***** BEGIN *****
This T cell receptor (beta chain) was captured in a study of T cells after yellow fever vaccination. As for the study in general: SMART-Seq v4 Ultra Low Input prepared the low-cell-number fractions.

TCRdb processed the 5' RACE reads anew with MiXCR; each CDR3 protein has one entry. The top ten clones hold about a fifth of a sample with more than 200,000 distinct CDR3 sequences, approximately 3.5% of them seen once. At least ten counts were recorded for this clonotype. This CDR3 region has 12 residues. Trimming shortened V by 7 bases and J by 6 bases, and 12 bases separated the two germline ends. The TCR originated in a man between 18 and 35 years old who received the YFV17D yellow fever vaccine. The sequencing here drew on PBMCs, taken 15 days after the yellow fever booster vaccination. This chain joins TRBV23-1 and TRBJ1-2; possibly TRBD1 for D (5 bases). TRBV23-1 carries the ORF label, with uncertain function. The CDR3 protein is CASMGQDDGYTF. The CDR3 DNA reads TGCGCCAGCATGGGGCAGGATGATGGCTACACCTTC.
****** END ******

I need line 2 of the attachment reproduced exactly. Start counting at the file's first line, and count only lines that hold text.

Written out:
TCRdb processed the 5' RACE reads anew with MiXCR; each CDR3 protein has one entry. The top ten clones hold about a fifth of a sample with more than 200,000 distinct CDR3 sequences, approximately 3.5% of them seen once. At least ten counts were recorded for this clonotype. This CDR3 region has 12 residues. Trimming shortened V by 7 bases and J by 6 bases, and 12 bases separated the two germline ends. The TCR originated in a man between 18 and 35 years old who received the YFV17D yellow fever vaccine. The sequencing here drew on PBMCs, taken 15 days after the yellow fever booster vaccination. This chain joins TRBV23-1 and TRBJ1-2; possibly TRBD1 for D (5 bases). TRBV23-1 carries the ORF label, with uncertain function. The CDR3 protein is CASMGQDDGYTF. The CDR3 DNA reads TGCGCCAGCATGGGGCAGGATGATGGCTACACCTTC.